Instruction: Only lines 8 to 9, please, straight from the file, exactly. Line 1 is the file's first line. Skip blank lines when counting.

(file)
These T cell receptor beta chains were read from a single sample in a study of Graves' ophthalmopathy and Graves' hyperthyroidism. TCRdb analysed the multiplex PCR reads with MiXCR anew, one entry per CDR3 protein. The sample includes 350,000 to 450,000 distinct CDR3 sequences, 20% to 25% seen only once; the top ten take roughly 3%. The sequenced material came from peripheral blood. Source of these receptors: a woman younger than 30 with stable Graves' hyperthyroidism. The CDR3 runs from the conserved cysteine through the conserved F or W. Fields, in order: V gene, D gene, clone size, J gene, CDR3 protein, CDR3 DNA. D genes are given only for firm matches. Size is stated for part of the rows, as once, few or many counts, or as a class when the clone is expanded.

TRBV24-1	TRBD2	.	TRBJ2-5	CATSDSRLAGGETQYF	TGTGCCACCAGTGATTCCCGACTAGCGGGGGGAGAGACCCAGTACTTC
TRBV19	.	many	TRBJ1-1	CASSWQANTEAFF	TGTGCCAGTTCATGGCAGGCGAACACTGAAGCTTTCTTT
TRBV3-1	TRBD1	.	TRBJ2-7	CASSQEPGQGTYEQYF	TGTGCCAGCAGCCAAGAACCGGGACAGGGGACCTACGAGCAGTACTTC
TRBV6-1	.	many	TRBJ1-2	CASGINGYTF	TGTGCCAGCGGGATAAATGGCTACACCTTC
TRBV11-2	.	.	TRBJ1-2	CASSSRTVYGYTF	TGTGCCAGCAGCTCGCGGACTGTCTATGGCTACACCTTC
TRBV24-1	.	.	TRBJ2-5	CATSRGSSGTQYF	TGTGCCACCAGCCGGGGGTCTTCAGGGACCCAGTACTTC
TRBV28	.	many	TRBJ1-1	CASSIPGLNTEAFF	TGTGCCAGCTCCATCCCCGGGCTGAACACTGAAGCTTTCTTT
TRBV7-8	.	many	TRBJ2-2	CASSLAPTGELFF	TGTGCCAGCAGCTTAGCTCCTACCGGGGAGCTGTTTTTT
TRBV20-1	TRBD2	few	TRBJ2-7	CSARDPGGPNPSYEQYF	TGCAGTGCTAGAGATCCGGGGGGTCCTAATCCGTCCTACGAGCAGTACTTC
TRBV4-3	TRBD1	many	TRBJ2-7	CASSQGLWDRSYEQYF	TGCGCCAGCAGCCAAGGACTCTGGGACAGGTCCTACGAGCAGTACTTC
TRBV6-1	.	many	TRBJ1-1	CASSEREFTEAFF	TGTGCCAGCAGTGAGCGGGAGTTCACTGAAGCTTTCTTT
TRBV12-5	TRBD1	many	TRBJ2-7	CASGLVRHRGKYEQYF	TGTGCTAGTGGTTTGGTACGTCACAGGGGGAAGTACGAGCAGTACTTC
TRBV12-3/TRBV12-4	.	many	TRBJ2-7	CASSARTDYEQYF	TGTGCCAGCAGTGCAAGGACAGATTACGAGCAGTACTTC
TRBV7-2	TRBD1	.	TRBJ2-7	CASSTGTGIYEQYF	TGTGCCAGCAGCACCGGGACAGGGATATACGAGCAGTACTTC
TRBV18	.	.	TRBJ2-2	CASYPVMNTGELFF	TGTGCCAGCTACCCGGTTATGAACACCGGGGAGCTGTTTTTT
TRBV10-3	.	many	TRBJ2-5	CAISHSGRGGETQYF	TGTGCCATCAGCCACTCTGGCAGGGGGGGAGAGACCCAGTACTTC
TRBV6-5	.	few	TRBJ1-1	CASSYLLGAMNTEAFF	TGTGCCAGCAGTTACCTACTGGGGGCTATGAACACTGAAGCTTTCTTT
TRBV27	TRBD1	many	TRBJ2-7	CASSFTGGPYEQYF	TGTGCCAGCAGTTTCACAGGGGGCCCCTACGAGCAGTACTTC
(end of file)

TRBV28	.	many	TRBJ1-1	CASSIPGLNTEAFF	TGTGCCAGCTCCATCCCCGGGCTGAACACTGAAGCTTTCTTT
TRBV7-8	.	many	TRBJ2-2	CASSLAPTGELFF	TGTGCCAGCAGCTTAGCTCCTACCGGGGAGCTGTTTTTT